Living with a Disability in Canada
My name is Artem Dolia and I work as a Rehabilitation Counsellor Assistant at SCI Manitoba. I moved to Winnipeg from Ukraine in 2017. I am a quadriplegic with 20 years of experience being in a wheelchair and would like to share my experience living with a disability in Canada.
My life changed completely in June 1999. During an unsuccessful dive, I injured my spine in the cervical section and couldn’t move my arms and legs right away. I started to sink and lost consciousness. When my friend saw what happened, he pulled me out of the water and began to provide first aid but I could not move and lost consciousness because of a fracture. My friend called an ambulance, and I was taken to the hospital. I had surgery the next day. Since that day my life has changed. I had to learn how to eat, dress, shave and write all over again. It was not an easy thing to start everything from scratch again.
It is hard to live in a country that is not accessible for people with different needs. That’s why I decided to immigrate to Canada.
My first adventure started at the airport in Winnipeg. I was surprised when I noticed that all the sidewalks are with ramps and are really accessible for people. Compared to my home country, it is absolutely different. Here in Canada for the first time since I was injured, I could go outside without any help. I experience that freedom and independence on the street when I just go outside for a walk. I can go all over the place in the city without barriers and I think we have to appreciate that. Many people in other countries don’t have this opportunity. Of course, we still have stores, banks and small restaurants without automatic opening doors, and usually people are nice and ready to help. My second highlight was using the public transportation (bus). It is an incredible feeling when you can jump on the bus and go to any part of the city by yourself. You can go to any mall, store or the movie theatre. For the first couple of months, I got the chance to see more movies than in all my life before. I went in almost all directions and explored Winnipeg by myself for a short period of time. It is so good to be independent.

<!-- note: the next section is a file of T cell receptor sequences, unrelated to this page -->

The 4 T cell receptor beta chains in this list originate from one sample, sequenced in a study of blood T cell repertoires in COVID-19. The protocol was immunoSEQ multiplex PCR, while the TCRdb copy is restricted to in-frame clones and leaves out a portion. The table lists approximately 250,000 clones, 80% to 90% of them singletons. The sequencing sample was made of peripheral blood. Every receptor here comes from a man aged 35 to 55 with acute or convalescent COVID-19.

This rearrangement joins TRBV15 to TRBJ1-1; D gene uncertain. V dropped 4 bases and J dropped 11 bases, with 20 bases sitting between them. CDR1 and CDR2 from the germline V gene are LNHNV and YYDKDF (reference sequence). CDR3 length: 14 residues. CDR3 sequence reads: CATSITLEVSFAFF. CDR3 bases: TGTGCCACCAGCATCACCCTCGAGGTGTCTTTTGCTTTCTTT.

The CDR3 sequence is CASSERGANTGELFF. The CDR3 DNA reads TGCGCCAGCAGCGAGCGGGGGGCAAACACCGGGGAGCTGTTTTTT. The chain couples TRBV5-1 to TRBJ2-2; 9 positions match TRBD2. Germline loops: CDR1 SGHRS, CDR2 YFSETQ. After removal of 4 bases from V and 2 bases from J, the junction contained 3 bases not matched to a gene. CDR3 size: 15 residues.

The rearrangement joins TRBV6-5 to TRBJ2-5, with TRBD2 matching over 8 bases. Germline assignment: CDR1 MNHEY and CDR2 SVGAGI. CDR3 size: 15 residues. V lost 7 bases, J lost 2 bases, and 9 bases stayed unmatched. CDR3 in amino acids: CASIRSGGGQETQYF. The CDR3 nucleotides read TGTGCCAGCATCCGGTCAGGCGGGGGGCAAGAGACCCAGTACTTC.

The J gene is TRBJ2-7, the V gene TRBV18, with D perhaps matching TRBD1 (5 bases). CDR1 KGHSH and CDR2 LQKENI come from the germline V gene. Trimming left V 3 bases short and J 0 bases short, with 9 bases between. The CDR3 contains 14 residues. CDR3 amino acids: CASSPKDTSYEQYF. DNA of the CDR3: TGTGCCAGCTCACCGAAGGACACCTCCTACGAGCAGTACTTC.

When I learned about the special transport service “Handi-Transit”, I was surprised that such a thing exists. This service makes the person in a wheelchair absolutely independent, in combination with public transportation and the regular accessible taxi.
Talking about health care, home care, different organizations which help people – is absolutely unique. Having someone who will help you dress, get ready for work, cook a meal for you – is such a blessing for me. There are so many different agencies who will help you with finding a job, accommodation, entertainment, etc. I find all of these services so helpful.
Yes, all of these services are not perfect, but they exist and they work. There is still some work needed to improve on. We, people with special needs, can help and bring our wishes to the authorities to make changes and improvements.
I also noticed that many playgrounds are accessible and you can go and play with the kids. I have two nephews with whom I like to play outside. We spend hours on the children’s playgrounds together. It is true happiness when you feel absolutely free and independent.
This is my short story about living in Canada. Please, value what we have and enjoy your life.